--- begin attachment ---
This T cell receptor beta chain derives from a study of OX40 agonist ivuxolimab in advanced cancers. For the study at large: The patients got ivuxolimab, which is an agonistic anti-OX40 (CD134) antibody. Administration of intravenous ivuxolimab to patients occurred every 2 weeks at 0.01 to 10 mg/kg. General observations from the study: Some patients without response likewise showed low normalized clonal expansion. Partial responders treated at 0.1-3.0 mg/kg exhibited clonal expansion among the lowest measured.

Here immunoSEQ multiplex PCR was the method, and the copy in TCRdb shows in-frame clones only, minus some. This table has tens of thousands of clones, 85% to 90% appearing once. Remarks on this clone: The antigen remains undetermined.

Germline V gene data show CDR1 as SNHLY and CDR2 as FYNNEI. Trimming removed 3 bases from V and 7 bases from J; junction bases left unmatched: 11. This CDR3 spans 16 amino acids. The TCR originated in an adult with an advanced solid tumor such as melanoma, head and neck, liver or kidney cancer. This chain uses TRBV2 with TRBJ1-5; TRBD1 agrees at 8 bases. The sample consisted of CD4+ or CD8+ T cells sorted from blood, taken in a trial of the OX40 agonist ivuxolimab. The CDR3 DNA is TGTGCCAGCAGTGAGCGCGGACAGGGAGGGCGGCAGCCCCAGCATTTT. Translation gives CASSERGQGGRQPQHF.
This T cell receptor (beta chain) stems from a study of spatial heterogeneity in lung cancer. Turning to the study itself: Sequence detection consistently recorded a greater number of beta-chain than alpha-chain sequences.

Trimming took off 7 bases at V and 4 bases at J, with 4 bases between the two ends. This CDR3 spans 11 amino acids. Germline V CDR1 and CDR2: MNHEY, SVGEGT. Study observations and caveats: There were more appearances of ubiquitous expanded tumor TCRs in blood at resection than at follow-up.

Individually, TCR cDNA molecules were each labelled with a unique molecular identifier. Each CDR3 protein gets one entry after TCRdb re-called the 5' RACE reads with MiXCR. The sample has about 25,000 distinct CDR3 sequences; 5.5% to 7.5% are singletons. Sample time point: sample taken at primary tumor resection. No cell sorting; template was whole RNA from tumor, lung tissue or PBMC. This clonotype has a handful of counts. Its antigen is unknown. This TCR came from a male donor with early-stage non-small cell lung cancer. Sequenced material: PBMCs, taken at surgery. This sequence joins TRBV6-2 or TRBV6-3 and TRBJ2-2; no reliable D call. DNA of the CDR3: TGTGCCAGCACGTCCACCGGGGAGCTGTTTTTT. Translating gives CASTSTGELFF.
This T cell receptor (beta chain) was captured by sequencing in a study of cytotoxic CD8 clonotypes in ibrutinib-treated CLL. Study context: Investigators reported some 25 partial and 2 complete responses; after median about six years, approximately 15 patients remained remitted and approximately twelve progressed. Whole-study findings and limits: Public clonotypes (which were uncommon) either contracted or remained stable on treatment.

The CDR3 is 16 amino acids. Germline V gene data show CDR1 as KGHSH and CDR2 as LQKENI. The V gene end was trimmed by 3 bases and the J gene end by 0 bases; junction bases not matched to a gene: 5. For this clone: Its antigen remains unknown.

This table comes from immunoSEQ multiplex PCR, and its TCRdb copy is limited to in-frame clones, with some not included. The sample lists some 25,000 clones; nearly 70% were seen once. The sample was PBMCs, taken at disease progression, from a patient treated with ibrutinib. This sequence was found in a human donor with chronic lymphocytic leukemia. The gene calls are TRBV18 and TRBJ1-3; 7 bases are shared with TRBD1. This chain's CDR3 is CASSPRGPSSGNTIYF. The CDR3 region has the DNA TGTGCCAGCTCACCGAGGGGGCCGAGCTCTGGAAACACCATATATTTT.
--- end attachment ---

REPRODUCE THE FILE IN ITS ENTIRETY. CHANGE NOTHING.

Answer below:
This T cell receptor beta chain derives from a study of OX40 agonist ivuxolimab in advanced cancers. For the study at large: The patients got ivuxolimab, which is an agonistic anti-OX40 (CD134) antibody. Administration of intravenous ivuxolimab to patients occurred every 2 weeks at 0.01 to 10 mg/kg. General observations from the study: Some patients without response likewise showed low normalized clonal expansion. Partial responders treated at 0.1-3.0 mg/kg exhibited clonal expansion among the lowest measured.

Here immunoSEQ multiplex PCR was the method, and the copy in TCRdb shows in-frame clones only, minus some. This table has tens of thousands of clones, 85% to 90% appearing once. Remarks on this clone: The antigen remains undetermined.

Germline V gene data show CDR1 as SNHLY and CDR2 as FYNNEI. Trimming removed 3 bases from V and 7 bases from J; junction bases left unmatched: 11. This CDR3 spans 16 amino acids. The TCR originated in an adult with an advanced solid tumor such as melanoma, head and neck, liver or kidney cancer. This chain uses TRBV2 with TRBJ1-5; TRBD1 agrees at 8 bases. The sample consisted of CD4+ or CD8+ T cells sorted from blood, taken in a trial of the OX40 agonist ivuxolimab. The CDR3 DNA is TGTGCCAGCAGTGAGCGCGGACAGGGAGGGCGGCAGCCCCAGCATTTT. Translation gives CASSERGQGGRQPQHF.
This T cell receptor (beta chain) stems from a study of spatial heterogeneity in lung cancer. Turning to the study itself: Sequence detection consistently recorded a greater number of beta-chain than alpha-chain sequences.

Trimming took off 7 bases at V and 4 bases at J, with 4 bases between the two ends. This CDR3 spans 11 amino acids. Germline V CDR1 and CDR2: MNHEY, SVGEGT. Study observations and caveats: There were more appearances of ubiquitous expanded tumor TCRs in blood at resection than at follow-up.

Individually, TCR cDNA molecules were each labelled with a unique molecular identifier. Each CDR3 protein gets one entry after TCRdb re-called the 5' RACE reads with MiXCR. The sample has about 25,000 distinct CDR3 sequences; 5.5% to 7.5% are singletons. Sample time point: sample taken at primary tumor resection. No cell sorting; template was whole RNA from tumor, lung tissue or PBMC. This clonotype has a handful of counts. Its antigen is unknown. This TCR came from a male donor with early-stage non-small cell lung cancer. Sequenced material: PBMCs, taken at surgery. This sequence joins TRBV6-2 or TRBV6-3 and TRBJ2-2; no reliable D call. DNA of the CDR3: TGTGCCAGCACGTCCACCGGGGAGCTGTTTTTT. Translating gives CASTSTGELFF.
This T cell receptor (beta chain) was captured by sequencing in a study of cytotoxic CD8 clonotypes in ibrutinib-treated CLL. Study context: Investigators reported some 25 partial and 2 complete responses; after median about six years, approximately 15 patients remained remitted and approximately twelve progressed. Whole-study findings and limits: Public clonotypes (which were uncommon) either contracted or remained stable on treatment.

The CDR3 is 16 amino acids. Germline V gene data show CDR1 as KGHSH and CDR2 as LQKENI. The V gene end was trimmed by 3 bases and the J gene end by 0 bases; junction bases not matched to a gene: 5. For this clone: Its antigen remains unknown.

This table comes from immunoSEQ multiplex PCR, and its TCRdb copy is limited to in-frame clones, with some not included. The sample lists some 25,000 clones; nearly 70% were seen once. The sample was PBMCs, taken at disease progression, from a patient treated with ibrutinib. This sequence was found in a human donor with chronic lymphocytic leukemia. The gene calls are TRBV18 and TRBJ1-3; 7 bases are shared with TRBD1. This chain's CDR3 is CASSPRGPSSGNTIYF. The CDR3 region has the DNA TGTGCCAGCTCACCGAGGGGGCCGAGCTCTGGAAACACCATATATTTT.